Proliferation of human aortic endothelial cells on Nitinol thin films with varying hole sizes

  • Ming Lun WuEmail author
  • Mohanchandra K. Panduranga
  • Gregory P. Carman


In this paper, we present the effect of micron size holes on proliferation and growth of human aortic endothelial cells (HAECs). Square shaped micron size holes (5, 10, 15, 20 and 25 μm) separated by 10 μm wide struts are fabricated on 5 μm thick sputter deposited Nitinol films. HAECs are seeded onto these micropatterned films and analyzed after 30 days with fluorescence microscopy. Captured images are used to quantify the nucleus packing density, size, and aspect ratio. The films with holes ranging from 10 to 20 μm produce the highest cell packing densities with cell nucleus contained within the hole. This produces a geometrically regular grid like cellular distribution pattern. The cell nucleus aspect ratio on the 10–20 μm holes is more circular in shape when compared to aspect ratio on the continuous film or larger size holes. Finally, the 25 μm size holes prevented the formation of a continuous cell monolayer, suggesting the critical length that cells cannot bridge is between 20 to 25 μm.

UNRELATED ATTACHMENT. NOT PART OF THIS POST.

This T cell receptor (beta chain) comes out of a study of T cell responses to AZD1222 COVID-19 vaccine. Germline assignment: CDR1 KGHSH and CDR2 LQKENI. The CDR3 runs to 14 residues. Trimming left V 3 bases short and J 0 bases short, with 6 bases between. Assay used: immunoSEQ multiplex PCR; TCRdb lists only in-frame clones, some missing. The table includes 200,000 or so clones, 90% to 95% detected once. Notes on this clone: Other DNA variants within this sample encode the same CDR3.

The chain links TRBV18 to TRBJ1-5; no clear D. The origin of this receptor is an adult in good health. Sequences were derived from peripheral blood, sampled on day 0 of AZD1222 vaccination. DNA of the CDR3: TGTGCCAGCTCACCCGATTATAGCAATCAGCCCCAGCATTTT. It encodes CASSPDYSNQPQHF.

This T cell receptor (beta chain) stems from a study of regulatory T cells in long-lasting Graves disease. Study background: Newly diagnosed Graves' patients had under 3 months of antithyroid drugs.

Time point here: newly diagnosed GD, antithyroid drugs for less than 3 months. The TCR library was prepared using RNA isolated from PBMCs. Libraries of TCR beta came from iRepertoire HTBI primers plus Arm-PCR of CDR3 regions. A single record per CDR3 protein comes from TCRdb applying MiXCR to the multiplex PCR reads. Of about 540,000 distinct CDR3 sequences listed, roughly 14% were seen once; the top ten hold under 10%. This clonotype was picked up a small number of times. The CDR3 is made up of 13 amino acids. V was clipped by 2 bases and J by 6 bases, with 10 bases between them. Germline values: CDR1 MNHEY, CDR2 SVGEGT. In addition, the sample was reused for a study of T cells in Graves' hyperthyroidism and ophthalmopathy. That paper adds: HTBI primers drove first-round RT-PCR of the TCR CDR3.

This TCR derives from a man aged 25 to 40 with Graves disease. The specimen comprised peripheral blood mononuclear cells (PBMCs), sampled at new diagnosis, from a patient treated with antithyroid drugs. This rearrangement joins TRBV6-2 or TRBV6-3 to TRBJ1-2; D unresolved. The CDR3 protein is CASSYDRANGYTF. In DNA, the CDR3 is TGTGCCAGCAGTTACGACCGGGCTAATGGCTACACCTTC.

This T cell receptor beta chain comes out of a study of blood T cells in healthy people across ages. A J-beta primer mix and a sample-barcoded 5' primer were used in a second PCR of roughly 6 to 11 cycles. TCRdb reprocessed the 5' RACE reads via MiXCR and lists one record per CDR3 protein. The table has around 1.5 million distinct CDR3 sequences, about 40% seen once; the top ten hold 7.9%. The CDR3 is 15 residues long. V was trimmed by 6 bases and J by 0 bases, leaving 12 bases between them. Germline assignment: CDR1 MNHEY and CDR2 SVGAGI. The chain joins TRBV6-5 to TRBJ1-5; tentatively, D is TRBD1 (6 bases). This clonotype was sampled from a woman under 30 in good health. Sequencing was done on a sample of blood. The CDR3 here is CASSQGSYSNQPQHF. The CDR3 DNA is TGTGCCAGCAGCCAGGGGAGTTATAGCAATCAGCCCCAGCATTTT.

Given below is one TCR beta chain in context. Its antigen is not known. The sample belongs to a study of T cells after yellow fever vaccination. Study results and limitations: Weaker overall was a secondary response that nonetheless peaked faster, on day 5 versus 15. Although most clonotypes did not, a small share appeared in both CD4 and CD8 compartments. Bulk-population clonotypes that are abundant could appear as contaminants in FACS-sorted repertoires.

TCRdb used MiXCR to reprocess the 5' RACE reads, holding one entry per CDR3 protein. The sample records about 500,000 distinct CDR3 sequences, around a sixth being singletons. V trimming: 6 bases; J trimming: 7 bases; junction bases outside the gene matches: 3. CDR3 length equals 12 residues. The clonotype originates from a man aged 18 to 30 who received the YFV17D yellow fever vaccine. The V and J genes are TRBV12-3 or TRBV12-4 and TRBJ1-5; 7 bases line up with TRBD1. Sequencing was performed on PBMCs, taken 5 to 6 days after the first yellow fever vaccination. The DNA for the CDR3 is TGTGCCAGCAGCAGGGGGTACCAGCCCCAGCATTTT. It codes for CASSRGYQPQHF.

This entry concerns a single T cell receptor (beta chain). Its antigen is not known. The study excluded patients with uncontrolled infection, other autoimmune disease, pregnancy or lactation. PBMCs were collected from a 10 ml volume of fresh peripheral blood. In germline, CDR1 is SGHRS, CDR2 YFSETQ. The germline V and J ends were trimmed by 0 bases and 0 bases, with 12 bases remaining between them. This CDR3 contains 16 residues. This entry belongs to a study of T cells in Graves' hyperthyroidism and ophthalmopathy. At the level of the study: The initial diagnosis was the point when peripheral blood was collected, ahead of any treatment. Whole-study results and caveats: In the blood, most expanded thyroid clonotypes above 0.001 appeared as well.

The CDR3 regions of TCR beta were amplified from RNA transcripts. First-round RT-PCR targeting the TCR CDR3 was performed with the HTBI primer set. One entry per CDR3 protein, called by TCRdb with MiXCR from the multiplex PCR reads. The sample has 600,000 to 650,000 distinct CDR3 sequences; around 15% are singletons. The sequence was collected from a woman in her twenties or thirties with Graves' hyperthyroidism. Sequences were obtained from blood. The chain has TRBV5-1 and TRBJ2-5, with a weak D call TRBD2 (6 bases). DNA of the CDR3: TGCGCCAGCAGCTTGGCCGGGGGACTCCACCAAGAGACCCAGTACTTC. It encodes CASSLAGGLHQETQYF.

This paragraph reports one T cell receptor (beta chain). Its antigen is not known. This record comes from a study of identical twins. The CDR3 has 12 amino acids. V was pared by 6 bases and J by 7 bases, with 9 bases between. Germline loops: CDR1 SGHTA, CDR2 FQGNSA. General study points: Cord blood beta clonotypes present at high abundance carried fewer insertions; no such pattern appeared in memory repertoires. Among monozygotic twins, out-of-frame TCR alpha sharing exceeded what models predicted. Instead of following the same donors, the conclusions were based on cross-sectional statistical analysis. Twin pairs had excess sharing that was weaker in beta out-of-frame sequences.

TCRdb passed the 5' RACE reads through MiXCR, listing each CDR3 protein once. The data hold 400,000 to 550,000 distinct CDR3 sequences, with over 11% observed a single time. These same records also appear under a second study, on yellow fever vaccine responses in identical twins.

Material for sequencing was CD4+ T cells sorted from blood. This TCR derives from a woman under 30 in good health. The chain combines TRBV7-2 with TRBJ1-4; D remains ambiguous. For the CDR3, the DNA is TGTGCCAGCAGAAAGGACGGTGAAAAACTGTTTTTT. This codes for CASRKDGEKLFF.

Nitinol Thin films scaffold Micropatterned holes Re-endothelialization Monolayer morphology 



This work was supported in part by National Science Foundation under Division of Materials Research (DMR #1310074). We thank the Department of Bioengineering, Nanoelectronic Research Facilities and California nanosystems institute at UCLA, and Prof. Dino Di Carlo for providing technical assistance and equipment throughout the experiment.

Compliance with ethical standards

Conflict of interest

The authors declare that they have no conflict of interest.


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Copyright information

© Springer Science+Business Media, LLC, part of Springer Nature 2018

Authors and Affiliations

  • Ming Lun Wu
    • 1
    Email author
  • Mohanchandra K. Panduranga
    • 2
  • Gregory P. Carman
    • 1
    • 2
  1. 1.Department of BioengineeringUniversity of CaliforniaLos AngelesUSA
  2. 2.Department of Aerospace & Mechanical EngineeringUniversity of CaliforniaLos AngelesUSA

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